(Standley and Steyermark 1958: 80). Notice that they do not list Peten for where this plant was known to them half a century ago. But any plant found in Mexico (on one side of Peten) and in Belize (on the other side of Peten) is logically most likely also present in Peten.

Balick, Nee and Atha list only Sagittaria lancifolia subsp. Lancifolia and S. lancifolia subsp. Media (2000: 173).

Sagittaria latifolia Willd. Sp. PI. 4: 409. 1806.

In marshes, at or little above sea level; Izabal. Southern Canada and United States to Mexico; Honduras; Nicaragua; Costa Rica; West Indies; South America. Hawaii (where introduced).

Plants glabrous, usually 30-60 cm. tall; leaves long-petiolate, the blades narrowly or broadly triangular-sagittate, 10-40 cm. long, acute or acuminate, the large basal lobes acute to attenuate; scapes simple or branched, the peduncles 1-5 cm. long, slender, the bracts ovate; petals large and white; fruit heads 1.5-3 cm. in diameter; achenes very numerous, obliquely obovate, winged, with a horizontal apical beak.

Called “arrow-head” in the United States, in reference to the shape of the leaves. The starchy rhizomes were used as food by many of the North American Indians. (Standley and Steyermark 1958: 80).

So Sagittaria latifolia is not listed for Peten; listed only for Izabal. Neither species of Sagittaria is listed in the index of Lundell (1937: 239). Family Alismataceae is not in the plant family index of Atran et al. 2004. So two leading botanical surveys of Peten seemingly did not find any species of Sagittaria (unless Lundell uses one of the 51 synonyms that is not Sagittaria genus. Also no Sagittaria plant in the plant index of Cook’s excellent coverage of plants of the Lacandon area of Chiapas, Mexico.

So seems like it was worth wading across the water area to take photos (this is not Lake Yaxha, this is a mixed ecosystem of bog, cibal, fern savanna, and swamp; all this is high high above the series of lakes). The only lake at this elevation in the park is Laguna Perdida, about 50 meters north of the north edge of Savanna of 3 Fern Species.

But no way that Sagittaria is not found by anyone anywhere in Guatemala, Belize, or Chiapas (and is certainly in Quintana Roo as well, and Tabasco). So let’s do more research:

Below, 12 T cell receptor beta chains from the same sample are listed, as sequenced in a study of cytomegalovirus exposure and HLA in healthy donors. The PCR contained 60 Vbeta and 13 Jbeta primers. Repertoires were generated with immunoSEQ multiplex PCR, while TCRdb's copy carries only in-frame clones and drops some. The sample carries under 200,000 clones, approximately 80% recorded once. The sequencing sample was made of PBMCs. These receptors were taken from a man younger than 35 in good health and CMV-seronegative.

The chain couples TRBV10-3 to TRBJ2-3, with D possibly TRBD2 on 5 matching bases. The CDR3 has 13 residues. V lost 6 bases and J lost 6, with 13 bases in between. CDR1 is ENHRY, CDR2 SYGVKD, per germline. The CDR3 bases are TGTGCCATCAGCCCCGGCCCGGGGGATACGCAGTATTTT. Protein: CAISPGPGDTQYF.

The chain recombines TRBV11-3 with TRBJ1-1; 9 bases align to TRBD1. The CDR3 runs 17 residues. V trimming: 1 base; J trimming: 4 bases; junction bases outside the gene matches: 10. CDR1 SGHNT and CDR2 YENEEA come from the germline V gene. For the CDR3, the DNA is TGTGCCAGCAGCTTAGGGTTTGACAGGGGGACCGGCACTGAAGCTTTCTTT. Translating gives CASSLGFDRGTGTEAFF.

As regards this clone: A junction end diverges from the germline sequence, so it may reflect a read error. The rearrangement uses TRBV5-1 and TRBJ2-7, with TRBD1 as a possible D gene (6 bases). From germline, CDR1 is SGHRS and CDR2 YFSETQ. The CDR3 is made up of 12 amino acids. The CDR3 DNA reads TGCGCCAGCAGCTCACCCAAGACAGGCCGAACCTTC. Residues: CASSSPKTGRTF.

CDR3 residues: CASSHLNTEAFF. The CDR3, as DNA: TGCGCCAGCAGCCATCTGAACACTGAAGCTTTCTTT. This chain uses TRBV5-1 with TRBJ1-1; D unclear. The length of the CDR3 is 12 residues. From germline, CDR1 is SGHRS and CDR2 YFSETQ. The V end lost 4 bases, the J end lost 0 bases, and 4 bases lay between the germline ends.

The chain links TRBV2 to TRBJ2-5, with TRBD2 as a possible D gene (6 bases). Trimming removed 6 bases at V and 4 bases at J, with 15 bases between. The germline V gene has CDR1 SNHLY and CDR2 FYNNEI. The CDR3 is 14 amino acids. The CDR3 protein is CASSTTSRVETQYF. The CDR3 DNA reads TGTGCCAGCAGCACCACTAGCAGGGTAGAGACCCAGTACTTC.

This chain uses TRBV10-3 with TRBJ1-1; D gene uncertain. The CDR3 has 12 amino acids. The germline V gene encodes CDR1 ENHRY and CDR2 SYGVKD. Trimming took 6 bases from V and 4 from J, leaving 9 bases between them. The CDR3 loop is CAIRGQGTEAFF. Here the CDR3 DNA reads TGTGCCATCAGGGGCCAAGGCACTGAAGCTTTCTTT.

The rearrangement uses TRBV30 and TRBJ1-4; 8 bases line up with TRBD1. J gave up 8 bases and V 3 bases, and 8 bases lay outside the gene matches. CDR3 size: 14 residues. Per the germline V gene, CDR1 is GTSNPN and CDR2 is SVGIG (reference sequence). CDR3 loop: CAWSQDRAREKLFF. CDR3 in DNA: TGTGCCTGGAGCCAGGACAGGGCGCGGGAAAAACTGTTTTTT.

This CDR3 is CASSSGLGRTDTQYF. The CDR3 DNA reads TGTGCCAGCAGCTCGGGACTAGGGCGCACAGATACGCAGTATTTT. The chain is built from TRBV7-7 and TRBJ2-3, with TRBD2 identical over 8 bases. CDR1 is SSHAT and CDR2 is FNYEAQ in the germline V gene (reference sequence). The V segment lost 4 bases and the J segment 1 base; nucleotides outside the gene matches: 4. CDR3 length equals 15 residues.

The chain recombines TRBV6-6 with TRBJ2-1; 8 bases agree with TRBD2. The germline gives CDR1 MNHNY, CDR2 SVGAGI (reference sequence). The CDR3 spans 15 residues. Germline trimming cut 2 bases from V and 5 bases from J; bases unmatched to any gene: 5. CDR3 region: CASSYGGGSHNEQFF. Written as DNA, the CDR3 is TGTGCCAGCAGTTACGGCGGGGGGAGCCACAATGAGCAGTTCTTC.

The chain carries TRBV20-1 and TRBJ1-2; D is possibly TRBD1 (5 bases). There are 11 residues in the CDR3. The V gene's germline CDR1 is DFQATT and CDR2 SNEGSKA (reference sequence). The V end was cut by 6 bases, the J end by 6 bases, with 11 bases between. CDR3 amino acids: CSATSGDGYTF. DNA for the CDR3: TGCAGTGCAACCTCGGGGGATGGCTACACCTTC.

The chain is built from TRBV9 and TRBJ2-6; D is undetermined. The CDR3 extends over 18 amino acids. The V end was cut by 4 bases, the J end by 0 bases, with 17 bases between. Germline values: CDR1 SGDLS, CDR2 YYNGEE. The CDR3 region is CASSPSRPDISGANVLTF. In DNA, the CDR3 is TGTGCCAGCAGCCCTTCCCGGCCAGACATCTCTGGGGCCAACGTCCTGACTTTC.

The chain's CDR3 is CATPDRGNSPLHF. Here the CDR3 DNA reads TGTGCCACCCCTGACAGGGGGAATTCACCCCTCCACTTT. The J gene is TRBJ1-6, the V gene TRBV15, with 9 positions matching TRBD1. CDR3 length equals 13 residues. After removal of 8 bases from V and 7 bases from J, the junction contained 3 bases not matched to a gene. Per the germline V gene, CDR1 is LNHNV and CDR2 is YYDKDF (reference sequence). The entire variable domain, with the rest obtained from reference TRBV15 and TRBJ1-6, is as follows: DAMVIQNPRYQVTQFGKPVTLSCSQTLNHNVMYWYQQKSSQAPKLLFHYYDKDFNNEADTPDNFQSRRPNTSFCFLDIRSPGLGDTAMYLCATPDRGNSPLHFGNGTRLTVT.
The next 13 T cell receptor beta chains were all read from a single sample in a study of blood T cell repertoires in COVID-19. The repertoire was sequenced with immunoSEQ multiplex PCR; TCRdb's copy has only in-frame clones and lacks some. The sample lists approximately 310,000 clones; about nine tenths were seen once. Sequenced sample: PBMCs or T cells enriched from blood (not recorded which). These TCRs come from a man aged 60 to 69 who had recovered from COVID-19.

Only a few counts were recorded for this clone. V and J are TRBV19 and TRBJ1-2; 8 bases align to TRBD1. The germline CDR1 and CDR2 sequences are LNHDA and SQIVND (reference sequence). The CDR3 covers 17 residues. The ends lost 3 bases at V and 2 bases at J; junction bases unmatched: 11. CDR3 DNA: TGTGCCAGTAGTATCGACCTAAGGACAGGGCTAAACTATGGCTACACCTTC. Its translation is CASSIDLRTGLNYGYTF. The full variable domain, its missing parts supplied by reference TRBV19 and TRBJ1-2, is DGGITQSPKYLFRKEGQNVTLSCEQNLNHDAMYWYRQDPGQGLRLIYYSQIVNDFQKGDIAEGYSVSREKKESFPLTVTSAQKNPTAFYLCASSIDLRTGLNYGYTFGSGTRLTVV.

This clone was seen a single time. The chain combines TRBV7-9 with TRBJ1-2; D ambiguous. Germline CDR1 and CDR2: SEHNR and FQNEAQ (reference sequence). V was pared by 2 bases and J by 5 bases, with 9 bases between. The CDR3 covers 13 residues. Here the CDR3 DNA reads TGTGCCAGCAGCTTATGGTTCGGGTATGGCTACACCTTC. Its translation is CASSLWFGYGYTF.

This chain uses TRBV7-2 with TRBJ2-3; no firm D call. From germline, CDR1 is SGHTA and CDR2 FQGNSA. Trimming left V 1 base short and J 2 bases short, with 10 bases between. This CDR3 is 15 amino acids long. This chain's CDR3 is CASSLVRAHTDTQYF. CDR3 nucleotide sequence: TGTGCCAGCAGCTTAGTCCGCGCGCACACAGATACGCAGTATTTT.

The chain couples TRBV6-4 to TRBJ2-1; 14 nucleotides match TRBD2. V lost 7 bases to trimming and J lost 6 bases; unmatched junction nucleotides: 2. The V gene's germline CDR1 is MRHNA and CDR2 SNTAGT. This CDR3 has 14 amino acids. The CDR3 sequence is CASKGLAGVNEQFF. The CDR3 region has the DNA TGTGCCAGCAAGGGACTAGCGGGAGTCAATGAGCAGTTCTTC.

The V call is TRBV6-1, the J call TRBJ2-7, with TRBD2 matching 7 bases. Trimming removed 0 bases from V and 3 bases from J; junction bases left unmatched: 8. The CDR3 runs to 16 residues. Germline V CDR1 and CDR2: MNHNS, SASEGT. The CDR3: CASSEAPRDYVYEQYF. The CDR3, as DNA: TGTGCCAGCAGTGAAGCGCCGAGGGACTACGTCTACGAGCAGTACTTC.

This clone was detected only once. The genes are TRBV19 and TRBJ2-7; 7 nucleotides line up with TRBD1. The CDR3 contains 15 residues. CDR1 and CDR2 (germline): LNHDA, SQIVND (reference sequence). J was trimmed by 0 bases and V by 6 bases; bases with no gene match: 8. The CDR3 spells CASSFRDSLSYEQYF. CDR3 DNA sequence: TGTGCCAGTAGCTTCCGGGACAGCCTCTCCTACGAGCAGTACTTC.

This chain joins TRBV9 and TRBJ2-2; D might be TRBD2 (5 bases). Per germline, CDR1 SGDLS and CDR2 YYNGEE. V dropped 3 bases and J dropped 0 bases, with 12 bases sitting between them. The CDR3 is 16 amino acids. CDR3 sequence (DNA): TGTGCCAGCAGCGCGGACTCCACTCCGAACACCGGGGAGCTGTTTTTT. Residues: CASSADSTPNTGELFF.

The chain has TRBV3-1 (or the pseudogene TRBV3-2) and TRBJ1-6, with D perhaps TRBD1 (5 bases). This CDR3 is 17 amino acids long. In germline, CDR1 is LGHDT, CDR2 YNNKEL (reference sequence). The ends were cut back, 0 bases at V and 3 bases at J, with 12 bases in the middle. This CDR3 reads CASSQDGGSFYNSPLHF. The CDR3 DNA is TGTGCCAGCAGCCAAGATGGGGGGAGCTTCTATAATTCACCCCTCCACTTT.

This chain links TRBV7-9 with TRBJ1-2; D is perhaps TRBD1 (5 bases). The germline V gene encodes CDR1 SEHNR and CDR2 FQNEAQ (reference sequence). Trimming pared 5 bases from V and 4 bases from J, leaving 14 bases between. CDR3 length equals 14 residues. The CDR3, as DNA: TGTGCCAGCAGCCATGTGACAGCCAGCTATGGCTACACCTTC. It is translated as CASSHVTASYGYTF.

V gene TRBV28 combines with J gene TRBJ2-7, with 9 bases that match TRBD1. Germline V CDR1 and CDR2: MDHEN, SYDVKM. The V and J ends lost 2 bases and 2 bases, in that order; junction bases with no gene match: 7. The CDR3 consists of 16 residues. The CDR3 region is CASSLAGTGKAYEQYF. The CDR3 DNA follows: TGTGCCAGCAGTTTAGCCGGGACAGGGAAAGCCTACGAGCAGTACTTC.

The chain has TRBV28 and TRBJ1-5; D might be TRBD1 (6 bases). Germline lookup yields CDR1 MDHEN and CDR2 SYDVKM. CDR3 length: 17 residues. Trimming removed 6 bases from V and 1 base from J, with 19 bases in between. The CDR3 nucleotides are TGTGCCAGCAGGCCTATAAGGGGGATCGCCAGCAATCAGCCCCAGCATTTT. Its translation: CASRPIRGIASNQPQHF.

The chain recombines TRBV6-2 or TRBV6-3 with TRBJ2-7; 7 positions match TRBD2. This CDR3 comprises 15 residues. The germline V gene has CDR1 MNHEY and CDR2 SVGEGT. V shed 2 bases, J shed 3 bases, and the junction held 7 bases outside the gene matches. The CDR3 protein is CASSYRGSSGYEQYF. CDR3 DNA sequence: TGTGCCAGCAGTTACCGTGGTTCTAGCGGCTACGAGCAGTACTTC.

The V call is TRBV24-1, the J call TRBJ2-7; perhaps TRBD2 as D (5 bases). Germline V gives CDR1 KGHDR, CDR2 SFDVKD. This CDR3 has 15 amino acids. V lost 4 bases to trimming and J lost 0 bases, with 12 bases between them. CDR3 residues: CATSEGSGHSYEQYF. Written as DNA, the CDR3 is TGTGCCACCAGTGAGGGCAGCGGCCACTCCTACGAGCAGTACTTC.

If Sagittaria is in most wet areas of the Maya Lowlands, it will be in Chiapas even if not in the research area of one botanist. So Sagittaria lancifolia is indeed found in the Lacandon areas of Chiapas (Levy et al. 2006: 96)

Sagittaria lancifolia is indeed known for Belize; it is listed for almost every different kind of wetland ecosystem: Bridgewater et al. 2002: 430. Also listed on p. 427 and 435. Meerman and Sabido also note Sagittaria lancifolia for marshy ecosystems (2001: ecosystem #65, page 66).

Peraza et al. lists Sagittaria lancifolia for Tabasco (2019: 5).

For Campeche it is Sagittaria guayanensis Kunth ssp. Guayanensis which is listed (Gutiérrez et al. 2016: 2). A report on the Biosfera Calakmul (a few kilometers into Campeche, Mexico, north of El Mirador, Peten) list three species (Instituto Nacional de Ecología 1999: 175):

  • Sagittaria guyanensis H. B. K. subsp. Guyanensis
  • Sagittaria intermedia M. Micheli subsp. Media (M. Micheli) Bogin
  • Sagittaria lancifolia L. subsp. Lancifolia (accepted name)

Sagittaria guyanensis Kunth is a synonym of Sagittaria guayanensis Kunth

Corona (2013: 55) lists Sagittaria for Rio Dulce, Izabal area.

Reyes (2009: 35, 50) mentions Sagittaria longiloba for food (but so far Sagittaria lancifolia is not regularly listed as food whatsoever in lists of edible Maya plants). However, in theory, the tubers of Sagittaria lancifolia are potentially edible (Zepeda and Lot 2005). Just that today there is so much tasty junk food plus fruits and vegetables from other parts of the world.